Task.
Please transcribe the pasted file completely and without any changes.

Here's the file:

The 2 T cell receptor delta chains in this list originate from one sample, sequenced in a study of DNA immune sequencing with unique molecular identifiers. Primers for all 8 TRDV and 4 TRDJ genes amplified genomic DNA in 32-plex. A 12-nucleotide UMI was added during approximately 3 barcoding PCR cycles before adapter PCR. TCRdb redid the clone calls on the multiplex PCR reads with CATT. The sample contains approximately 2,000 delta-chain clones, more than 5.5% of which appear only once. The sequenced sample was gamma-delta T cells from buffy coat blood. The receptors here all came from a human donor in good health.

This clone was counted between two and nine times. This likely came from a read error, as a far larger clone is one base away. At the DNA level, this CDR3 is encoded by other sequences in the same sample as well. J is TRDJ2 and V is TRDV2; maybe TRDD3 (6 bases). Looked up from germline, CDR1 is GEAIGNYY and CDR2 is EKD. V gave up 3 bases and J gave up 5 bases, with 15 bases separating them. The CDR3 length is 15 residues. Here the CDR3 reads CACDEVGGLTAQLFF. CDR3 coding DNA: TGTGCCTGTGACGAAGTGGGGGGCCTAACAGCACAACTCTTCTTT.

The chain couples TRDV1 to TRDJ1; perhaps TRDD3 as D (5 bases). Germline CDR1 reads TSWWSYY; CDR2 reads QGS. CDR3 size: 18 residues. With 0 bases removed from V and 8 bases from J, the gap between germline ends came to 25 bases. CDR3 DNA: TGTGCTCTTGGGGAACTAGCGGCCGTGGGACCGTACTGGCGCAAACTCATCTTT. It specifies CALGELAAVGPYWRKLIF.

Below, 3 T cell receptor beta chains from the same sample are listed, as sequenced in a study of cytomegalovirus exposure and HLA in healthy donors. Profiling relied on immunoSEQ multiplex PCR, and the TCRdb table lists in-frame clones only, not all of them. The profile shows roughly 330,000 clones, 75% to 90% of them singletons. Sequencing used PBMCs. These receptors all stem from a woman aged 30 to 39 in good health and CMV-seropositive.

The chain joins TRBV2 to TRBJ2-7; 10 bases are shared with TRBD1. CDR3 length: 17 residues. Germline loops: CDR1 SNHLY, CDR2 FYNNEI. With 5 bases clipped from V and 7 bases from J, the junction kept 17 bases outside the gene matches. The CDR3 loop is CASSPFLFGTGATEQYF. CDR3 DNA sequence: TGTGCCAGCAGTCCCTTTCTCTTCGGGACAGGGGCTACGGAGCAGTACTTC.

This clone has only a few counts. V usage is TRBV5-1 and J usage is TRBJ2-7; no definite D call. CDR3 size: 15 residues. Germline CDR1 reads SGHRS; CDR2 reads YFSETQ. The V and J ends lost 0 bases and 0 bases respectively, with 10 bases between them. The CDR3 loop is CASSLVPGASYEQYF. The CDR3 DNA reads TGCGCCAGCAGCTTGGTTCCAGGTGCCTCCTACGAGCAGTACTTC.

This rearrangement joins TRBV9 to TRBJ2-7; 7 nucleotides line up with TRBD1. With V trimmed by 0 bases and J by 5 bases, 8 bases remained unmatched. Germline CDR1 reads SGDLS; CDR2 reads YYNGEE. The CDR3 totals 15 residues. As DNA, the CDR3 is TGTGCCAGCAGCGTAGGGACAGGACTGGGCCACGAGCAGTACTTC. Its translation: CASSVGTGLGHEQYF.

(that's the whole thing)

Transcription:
The 2 T cell receptor delta chains in this list originate from one sample, sequenced in a study of DNA immune sequencing with unique molecular identifiers. Primers for all 8 TRDV and 4 TRDJ genes amplified genomic DNA in 32-plex. A 12-nucleotide UMI was added during approximately 3 barcoding PCR cycles before adapter PCR. TCRdb redid the clone calls on the multiplex PCR reads with CATT. The sample contains approximately 2,000 delta-chain clones, more than 5.5% of which appear only once. The sequenced sample was gamma-delta T cells from buffy coat blood. The receptors here all came from a human donor in good health.

This clone was counted between two and nine times. This likely came from a read error, as a far larger clone is one base away. At the DNA level, this CDR3 is encoded by other sequences in the same sample as well. J is TRDJ2 and V is TRDV2; maybe TRDD3 (6 bases). Looked up from germline, CDR1 is GEAIGNYY and CDR2 is EKD. V gave up 3 bases and J gave up 5 bases, with 15 bases separating them. The CDR3 length is 15 residues. Here the CDR3 reads CACDEVGGLTAQLFF. CDR3 coding DNA: TGTGCCTGTGACGAAGTGGGGGGCCTAACAGCACAACTCTTCTTT.

The chain couples TRDV1 to TRDJ1; perhaps TRDD3 as D (5 bases). Germline CDR1 reads TSWWSYY; CDR2 reads QGS. CDR3 size: 18 residues. With 0 bases removed from V and 8 bases from J, the gap between germline ends came to 25 bases. CDR3 DNA: TGTGCTCTTGGGGAACTAGCGGCCGTGGGACCGTACTGGCGCAAACTCATCTTT. It specifies CALGELAAVGPYWRKLIF.

Below, 3 T cell receptor beta chains from the same sample are listed, as sequenced in a study of cytomegalovirus exposure and HLA in healthy donors. Profiling relied on immunoSEQ multiplex PCR, and the TCRdb table lists in-frame clones only, not all of them. The profile shows roughly 330,000 clones, 75% to 90% of them singletons. Sequencing used PBMCs. These receptors all stem from a woman aged 30 to 39 in good health and CMV-seropositive.

The chain joins TRBV2 to TRBJ2-7; 10 bases are shared with TRBD1. CDR3 length: 17 residues. Germline loops: CDR1 SNHLY, CDR2 FYNNEI. With 5 bases clipped from V and 7 bases from J, the junction kept 17 bases outside the gene matches. The CDR3 loop is CASSPFLFGTGATEQYF. CDR3 DNA sequence: TGTGCCAGCAGTCCCTTTCTCTTCGGGACAGGGGCTACGGAGCAGTACTTC.

This clone has only a few counts. V usage is TRBV5-1 and J usage is TRBJ2-7; no definite D call. CDR3 size: 15 residues. Germline CDR1 reads SGHRS; CDR2 reads YFSETQ. The V and J ends lost 0 bases and 0 bases respectively, with 10 bases between them. The CDR3 loop is CASSLVPGASYEQYF. The CDR3 DNA reads TGCGCCAGCAGCTTGGTTCCAGGTGCCTCCTACGAGCAGTACTTC.

This rearrangement joins TRBV9 to TRBJ2-7; 7 nucleotides line up with TRBD1. With V trimmed by 0 bases and J by 5 bases, 8 bases remained unmatched. Germline CDR1 reads SGDLS; CDR2 reads YYNGEE. The CDR3 totals 15 residues. As DNA, the CDR3 is TGTGCCAGCAGCGTAGGGACAGGACTGGGCCACGAGCAGTACTTC. Its translation: CASSVGTGLGHEQYF.